TMB deal – a happy ending, but a cautionary example
Now back to the AS TMB transaction. There are probably quite a few people thinking that there are so many interesting thoughts, but how were you unable to foresee that risk yourself. Consolis is already operating in Estonia with its undertaking AS E-Betoonelement and together with AS TMB they rank among the biggest market participants. As can be read from the competition authority’s decision, together they have a market share of 40% which, pursuant to the Competition Act means that the undertaking enjoys a dominant position in the market. Up to this point, everything seems to be clear. Now comes the question – which market are we talking about? The Competition Act states that a goods market is an area covering, inter alia, the whole of the territory of Estonia or a part thereof where goods which are regarded as interchangeable or substitutable by the buyer, by reason of price, quality, technical characteristics, conditions of sale or use, consumption or other characteristics, are circulated. In its decision, the competition authority finds that concentration would significantly damage competition involving concrete construction products, more specifically the manufacturing and sale of concrete elements in Estonia.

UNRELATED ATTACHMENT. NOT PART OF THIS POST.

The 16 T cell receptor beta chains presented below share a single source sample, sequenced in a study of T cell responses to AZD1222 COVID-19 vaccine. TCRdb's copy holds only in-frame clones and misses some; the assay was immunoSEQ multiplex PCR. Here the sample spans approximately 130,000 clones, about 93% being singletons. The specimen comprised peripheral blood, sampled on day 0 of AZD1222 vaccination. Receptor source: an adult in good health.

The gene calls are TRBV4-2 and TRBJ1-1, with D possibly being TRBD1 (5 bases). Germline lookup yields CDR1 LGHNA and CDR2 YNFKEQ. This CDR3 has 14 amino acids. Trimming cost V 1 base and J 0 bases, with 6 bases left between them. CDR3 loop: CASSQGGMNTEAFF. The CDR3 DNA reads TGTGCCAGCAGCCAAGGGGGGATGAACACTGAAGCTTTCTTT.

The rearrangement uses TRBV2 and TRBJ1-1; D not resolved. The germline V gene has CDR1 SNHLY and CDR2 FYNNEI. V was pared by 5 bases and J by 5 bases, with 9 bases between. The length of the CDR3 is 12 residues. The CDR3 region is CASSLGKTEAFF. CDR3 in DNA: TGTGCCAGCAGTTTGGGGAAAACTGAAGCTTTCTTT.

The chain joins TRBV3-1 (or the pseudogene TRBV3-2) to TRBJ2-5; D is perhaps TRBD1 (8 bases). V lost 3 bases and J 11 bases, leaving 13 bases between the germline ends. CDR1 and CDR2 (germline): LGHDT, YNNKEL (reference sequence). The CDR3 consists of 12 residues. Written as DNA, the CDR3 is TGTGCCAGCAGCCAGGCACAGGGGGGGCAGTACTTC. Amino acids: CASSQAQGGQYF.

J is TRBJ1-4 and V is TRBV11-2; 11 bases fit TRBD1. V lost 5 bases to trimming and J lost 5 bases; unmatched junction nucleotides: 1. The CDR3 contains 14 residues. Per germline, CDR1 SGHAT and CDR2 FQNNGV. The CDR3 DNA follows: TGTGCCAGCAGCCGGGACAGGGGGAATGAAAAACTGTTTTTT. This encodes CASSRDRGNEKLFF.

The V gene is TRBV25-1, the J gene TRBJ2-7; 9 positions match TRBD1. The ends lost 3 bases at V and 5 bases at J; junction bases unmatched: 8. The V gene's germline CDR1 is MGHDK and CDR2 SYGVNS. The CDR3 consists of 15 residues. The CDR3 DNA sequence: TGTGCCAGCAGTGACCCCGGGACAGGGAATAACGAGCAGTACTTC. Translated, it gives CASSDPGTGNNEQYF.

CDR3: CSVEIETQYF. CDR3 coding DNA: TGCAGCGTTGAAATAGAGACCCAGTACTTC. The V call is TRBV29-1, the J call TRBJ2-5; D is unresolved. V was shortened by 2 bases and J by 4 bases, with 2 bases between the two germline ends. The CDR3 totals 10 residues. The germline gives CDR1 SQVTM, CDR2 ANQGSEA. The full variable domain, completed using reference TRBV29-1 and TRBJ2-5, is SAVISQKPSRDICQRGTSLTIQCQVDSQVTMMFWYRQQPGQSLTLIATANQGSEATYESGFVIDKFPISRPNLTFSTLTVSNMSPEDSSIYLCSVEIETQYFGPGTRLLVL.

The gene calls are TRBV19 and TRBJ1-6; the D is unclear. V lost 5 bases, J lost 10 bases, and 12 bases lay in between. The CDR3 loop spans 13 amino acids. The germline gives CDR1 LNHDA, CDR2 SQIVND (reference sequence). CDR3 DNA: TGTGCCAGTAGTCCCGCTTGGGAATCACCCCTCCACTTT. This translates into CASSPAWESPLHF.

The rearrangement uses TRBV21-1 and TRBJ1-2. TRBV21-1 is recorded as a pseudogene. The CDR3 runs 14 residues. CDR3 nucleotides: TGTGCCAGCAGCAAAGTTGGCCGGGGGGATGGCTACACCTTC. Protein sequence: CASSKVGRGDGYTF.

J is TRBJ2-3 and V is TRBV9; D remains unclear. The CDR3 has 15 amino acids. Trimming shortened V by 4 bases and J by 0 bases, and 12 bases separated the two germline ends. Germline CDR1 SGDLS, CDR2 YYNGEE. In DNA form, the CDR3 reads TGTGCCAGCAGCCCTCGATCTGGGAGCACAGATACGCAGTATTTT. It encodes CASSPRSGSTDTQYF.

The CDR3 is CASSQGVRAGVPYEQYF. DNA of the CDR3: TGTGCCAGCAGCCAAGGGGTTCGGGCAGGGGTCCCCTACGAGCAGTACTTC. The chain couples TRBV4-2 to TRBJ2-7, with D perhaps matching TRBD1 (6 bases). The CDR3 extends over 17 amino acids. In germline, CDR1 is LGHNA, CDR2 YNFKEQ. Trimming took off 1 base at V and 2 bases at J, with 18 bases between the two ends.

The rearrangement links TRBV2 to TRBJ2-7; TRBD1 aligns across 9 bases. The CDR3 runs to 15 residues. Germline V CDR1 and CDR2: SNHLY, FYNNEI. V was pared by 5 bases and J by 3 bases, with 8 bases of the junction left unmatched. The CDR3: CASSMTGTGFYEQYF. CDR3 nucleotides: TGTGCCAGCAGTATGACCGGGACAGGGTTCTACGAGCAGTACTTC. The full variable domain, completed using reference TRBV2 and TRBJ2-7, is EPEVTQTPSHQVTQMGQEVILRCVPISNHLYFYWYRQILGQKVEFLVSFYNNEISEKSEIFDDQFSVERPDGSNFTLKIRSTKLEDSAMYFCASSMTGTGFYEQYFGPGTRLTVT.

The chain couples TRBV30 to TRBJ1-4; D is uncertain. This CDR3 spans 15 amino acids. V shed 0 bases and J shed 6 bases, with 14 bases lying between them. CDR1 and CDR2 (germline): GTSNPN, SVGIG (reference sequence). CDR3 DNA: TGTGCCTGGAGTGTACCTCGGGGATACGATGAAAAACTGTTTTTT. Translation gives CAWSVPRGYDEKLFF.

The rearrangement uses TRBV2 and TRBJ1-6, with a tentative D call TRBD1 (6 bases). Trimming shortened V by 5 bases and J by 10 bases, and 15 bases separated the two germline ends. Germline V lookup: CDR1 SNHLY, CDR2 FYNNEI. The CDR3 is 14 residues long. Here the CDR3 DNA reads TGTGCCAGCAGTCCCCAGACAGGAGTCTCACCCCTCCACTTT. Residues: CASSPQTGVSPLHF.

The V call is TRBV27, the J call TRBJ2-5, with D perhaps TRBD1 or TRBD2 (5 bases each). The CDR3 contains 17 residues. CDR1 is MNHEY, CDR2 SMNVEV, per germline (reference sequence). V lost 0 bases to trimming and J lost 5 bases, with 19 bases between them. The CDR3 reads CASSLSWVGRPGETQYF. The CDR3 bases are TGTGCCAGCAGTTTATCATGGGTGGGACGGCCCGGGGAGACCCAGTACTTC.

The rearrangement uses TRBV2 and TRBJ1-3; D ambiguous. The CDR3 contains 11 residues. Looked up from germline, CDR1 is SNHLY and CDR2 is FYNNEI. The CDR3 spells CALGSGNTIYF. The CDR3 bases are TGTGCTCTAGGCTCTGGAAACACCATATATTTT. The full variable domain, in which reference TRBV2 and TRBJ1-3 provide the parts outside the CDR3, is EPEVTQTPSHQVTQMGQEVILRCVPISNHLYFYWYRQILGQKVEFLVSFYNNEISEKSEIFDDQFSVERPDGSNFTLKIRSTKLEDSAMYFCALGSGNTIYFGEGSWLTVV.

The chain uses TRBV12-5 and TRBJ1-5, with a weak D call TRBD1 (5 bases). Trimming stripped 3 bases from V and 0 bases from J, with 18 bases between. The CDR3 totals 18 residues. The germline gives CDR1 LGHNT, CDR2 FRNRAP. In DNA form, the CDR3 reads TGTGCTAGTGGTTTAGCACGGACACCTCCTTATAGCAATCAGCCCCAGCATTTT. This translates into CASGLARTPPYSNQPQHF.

The crux of the matter is how to define the market. The Competition Authority views it narrowly as the concrete elements market. At the same time, ready mixed concrete is a direct competitor to and replacement product for concrete elements, and it is used extensively in Estonia. The market picture could have been entirely different if this had been taken into consideration. It is clearly impossible to foresee all possible risks, and at some point the line becomes blurry, depending on the assessment of what the right way would be to approach one question or another. Anyway, it pays to already deal with this when analysing potential counterparties to the transaction. Nonetheless, the story of AS TMB ended with a transaction, one that had to be significantly restructured in comparison with the initial version and meant compromises by both parties.
In summary – undertakings and M&A advisors must adjust to the new reality, where all large-scale transactions face an increasing need to take into consideration a new unknown in the equation – the Competition Authority.
The article was published in Äripäev on 15.05.2019